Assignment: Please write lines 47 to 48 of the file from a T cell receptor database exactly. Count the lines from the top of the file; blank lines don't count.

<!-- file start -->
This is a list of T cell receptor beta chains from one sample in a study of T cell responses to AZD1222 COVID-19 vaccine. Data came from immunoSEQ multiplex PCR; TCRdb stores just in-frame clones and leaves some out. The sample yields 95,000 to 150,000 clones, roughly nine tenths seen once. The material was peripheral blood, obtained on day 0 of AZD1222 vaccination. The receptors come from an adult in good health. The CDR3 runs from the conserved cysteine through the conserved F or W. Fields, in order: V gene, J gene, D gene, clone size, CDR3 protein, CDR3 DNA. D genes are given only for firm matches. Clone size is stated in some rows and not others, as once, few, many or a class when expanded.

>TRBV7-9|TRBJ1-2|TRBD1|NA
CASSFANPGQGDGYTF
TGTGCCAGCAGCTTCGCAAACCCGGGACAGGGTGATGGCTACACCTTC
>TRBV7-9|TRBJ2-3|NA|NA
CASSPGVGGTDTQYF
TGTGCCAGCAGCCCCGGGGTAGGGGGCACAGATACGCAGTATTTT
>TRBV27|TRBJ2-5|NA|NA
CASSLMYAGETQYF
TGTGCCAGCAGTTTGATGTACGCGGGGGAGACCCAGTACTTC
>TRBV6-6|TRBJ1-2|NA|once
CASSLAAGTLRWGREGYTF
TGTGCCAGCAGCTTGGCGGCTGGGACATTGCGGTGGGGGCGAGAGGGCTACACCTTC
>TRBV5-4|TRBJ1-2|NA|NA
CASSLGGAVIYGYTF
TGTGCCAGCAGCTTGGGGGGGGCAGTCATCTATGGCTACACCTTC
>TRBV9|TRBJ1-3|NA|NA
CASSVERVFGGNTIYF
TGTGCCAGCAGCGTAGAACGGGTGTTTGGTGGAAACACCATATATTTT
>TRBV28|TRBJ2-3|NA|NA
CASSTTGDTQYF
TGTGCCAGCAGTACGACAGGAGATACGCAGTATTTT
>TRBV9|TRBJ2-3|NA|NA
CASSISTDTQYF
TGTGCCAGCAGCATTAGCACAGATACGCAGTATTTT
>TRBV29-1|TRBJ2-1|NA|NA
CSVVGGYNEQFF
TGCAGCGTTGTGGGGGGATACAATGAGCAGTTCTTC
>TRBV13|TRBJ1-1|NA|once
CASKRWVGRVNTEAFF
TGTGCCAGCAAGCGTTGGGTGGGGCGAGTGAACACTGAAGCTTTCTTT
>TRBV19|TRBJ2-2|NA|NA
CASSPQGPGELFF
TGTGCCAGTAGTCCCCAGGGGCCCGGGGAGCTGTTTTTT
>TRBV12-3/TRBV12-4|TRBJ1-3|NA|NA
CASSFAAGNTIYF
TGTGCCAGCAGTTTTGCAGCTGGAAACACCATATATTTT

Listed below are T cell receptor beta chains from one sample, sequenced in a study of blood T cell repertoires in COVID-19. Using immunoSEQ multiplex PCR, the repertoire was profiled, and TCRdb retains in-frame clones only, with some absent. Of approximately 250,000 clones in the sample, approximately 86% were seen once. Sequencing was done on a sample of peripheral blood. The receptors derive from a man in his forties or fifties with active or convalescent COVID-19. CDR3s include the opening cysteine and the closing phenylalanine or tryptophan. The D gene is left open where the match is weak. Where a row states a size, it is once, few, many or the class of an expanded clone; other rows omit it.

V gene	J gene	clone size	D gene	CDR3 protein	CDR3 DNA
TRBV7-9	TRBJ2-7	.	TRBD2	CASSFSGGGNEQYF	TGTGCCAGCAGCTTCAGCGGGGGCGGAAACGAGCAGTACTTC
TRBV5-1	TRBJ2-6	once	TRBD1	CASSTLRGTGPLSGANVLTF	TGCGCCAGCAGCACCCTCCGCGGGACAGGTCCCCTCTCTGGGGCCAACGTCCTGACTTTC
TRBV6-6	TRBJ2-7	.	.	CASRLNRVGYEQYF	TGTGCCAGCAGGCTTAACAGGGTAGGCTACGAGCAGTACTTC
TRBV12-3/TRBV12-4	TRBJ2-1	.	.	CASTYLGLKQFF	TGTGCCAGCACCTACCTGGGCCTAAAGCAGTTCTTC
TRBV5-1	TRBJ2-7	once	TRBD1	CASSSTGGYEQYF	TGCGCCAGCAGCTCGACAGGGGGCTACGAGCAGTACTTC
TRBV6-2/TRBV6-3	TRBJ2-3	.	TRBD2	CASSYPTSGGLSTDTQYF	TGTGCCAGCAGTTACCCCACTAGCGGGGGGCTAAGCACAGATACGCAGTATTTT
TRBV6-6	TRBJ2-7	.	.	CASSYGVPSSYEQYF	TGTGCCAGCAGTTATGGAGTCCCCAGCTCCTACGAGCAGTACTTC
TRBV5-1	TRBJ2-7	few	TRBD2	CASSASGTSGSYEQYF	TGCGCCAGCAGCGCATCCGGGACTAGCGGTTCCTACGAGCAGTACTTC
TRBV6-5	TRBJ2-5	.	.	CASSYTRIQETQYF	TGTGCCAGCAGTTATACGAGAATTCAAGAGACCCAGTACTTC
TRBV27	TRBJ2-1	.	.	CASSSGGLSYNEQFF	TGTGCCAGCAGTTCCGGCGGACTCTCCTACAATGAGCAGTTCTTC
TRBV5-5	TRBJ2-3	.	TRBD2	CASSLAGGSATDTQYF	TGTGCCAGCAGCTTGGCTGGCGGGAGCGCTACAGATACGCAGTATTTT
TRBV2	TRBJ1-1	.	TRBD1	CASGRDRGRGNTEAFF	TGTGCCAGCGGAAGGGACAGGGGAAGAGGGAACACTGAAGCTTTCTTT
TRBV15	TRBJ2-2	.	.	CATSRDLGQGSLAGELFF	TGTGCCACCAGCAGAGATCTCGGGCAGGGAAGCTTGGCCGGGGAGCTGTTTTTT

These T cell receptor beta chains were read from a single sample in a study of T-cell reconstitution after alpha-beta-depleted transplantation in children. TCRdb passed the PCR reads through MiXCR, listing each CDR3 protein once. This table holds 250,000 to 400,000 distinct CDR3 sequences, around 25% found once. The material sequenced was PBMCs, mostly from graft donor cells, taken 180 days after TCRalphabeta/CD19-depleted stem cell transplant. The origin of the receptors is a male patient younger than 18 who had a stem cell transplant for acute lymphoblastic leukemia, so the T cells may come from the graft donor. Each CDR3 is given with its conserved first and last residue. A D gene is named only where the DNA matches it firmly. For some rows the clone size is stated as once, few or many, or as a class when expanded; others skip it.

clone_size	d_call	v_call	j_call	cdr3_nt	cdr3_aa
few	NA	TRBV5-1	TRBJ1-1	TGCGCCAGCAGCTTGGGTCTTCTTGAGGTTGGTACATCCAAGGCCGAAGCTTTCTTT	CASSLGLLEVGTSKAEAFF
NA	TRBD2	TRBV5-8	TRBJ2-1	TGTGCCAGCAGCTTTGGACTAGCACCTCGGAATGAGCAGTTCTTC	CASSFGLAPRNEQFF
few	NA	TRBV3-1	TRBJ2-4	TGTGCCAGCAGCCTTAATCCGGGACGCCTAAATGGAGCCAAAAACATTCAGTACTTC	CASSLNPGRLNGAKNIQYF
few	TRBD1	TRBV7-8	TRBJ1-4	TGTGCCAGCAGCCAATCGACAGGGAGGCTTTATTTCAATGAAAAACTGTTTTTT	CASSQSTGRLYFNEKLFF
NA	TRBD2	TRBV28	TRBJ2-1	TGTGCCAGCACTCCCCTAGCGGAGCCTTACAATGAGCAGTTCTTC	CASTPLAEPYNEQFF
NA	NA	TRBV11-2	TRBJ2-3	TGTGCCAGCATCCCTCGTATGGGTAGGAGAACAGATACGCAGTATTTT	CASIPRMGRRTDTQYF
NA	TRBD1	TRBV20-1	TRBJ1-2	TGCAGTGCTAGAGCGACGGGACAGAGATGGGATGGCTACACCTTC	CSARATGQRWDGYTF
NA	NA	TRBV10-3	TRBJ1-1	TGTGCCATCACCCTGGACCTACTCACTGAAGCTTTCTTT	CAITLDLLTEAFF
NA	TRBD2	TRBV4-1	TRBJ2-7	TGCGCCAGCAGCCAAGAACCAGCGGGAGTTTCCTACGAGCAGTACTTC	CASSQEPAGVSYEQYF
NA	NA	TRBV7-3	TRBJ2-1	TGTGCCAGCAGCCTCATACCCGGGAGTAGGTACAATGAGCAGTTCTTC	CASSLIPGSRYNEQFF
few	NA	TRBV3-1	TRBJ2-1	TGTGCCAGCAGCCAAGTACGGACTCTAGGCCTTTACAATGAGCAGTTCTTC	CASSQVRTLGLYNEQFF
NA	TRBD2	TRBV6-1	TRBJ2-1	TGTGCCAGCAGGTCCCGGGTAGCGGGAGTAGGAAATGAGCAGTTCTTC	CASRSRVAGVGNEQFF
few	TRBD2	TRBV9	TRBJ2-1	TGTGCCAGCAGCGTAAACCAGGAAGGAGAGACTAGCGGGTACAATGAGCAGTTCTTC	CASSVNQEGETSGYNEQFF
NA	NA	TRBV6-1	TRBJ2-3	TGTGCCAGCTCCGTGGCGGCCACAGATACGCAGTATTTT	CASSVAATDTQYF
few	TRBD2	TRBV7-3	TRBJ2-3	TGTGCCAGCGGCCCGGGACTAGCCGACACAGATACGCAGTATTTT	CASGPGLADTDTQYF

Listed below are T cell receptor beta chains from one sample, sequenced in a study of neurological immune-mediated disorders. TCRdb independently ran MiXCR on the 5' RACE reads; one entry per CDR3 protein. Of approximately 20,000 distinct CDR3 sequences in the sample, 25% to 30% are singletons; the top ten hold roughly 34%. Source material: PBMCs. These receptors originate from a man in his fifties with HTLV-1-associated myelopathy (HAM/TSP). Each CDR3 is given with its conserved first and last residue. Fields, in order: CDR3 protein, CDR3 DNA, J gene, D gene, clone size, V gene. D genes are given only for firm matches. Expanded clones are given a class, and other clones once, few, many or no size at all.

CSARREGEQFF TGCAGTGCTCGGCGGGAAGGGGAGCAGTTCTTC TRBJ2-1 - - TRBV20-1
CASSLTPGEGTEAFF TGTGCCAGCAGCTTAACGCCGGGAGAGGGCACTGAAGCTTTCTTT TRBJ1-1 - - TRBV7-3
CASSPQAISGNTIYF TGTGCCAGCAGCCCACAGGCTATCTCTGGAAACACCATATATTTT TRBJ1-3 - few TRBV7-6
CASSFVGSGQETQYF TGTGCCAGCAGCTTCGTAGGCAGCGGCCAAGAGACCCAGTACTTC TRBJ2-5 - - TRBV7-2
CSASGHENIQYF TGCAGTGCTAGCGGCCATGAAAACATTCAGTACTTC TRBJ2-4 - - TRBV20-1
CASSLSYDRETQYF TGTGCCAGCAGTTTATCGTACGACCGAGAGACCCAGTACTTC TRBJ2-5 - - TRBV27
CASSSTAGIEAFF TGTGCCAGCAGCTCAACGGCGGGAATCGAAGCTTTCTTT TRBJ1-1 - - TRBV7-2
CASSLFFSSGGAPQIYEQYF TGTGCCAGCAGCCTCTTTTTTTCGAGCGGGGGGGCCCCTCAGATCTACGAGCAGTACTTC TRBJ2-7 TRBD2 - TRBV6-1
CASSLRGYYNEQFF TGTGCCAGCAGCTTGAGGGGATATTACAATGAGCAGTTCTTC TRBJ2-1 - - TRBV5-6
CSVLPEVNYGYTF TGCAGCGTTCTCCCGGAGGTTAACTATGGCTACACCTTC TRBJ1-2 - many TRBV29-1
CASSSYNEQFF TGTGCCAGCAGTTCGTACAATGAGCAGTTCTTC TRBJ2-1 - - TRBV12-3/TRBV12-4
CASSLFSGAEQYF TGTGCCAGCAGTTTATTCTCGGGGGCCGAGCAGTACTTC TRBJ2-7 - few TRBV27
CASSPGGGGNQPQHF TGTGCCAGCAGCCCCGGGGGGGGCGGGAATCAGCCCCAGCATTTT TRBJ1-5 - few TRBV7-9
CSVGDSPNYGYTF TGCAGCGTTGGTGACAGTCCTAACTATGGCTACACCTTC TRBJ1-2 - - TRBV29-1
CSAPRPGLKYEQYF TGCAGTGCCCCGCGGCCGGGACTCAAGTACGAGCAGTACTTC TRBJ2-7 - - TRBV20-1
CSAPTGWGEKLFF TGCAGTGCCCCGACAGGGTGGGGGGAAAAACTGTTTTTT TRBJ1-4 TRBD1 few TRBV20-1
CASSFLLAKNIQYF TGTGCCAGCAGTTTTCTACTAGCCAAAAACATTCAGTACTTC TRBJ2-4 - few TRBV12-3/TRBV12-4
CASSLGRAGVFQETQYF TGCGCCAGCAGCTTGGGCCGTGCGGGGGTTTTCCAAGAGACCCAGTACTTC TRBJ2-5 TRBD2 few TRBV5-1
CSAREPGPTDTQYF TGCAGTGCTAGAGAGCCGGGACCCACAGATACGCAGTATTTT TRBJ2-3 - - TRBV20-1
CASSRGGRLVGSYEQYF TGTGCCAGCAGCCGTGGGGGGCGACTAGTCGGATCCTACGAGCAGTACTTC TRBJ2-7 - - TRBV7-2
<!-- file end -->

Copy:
TRBV5-1	TRBJ2-7	few	TRBD2	CASSASGTSGSYEQYF	TGCGCCAGCAGCGCATCCGGGACTAGCGGTTCCTACGAGCAGTACTTC
TRBV6-5	TRBJ2-5	.	.	CASSYTRIQETQYF	TGTGCCAGCAGTTATACGAGAATTCAAGAGACCCAGTACTTC